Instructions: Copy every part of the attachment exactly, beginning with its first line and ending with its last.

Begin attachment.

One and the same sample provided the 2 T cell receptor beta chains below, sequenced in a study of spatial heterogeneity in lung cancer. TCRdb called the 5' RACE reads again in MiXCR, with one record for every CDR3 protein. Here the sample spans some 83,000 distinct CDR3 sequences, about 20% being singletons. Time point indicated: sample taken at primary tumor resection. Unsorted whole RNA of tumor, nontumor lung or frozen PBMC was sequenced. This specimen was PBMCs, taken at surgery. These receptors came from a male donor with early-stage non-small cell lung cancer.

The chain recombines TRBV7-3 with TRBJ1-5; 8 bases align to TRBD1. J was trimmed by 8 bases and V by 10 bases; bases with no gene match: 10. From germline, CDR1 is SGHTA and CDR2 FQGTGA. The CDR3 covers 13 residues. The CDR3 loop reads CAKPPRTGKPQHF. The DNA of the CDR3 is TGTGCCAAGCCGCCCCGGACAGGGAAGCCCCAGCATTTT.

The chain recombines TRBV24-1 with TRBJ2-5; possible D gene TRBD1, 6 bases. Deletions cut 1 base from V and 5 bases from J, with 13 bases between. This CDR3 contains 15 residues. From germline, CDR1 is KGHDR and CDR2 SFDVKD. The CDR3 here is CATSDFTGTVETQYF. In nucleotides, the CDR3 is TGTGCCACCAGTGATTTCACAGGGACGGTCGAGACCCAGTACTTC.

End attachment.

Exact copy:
One and the same sample provided the 2 T cell receptor beta chains below, sequenced in a study of spatial heterogeneity in lung cancer. TCRdb called the 5' RACE reads again in MiXCR, with one record for every CDR3 protein. Here the sample spans some 83,000 distinct CDR3 sequences, about 20% being singletons. Time point indicated: sample taken at primary tumor resection. Unsorted whole RNA of tumor, nontumor lung or frozen PBMC was sequenced. This specimen was PBMCs, taken at surgery. These receptors came from a male donor with early-stage non-small cell lung cancer.

The chain recombines TRBV7-3 with TRBJ1-5; 8 bases align to TRBD1. J was trimmed by 8 bases and V by 10 bases; bases with no gene match: 10. From germline, CDR1 is SGHTA and CDR2 FQGTGA. The CDR3 covers 13 residues. The CDR3 loop reads CAKPPRTGKPQHF. The DNA of the CDR3 is TGTGCCAAGCCGCCCCGGACAGGGAAGCCCCAGCATTTT.

The chain recombines TRBV24-1 with TRBJ2-5; possible D gene TRBD1, 6 bases. Deletions cut 1 base from V and 5 bases from J, with 13 bases between. This CDR3 contains 15 residues. From germline, CDR1 is KGHDR and CDR2 SFDVKD. The CDR3 here is CATSDFTGTVETQYF. In nucleotides, the CDR3 is TGTGCCACCAGTGATTTCACAGGGACGGTCGAGACCCAGTACTTC.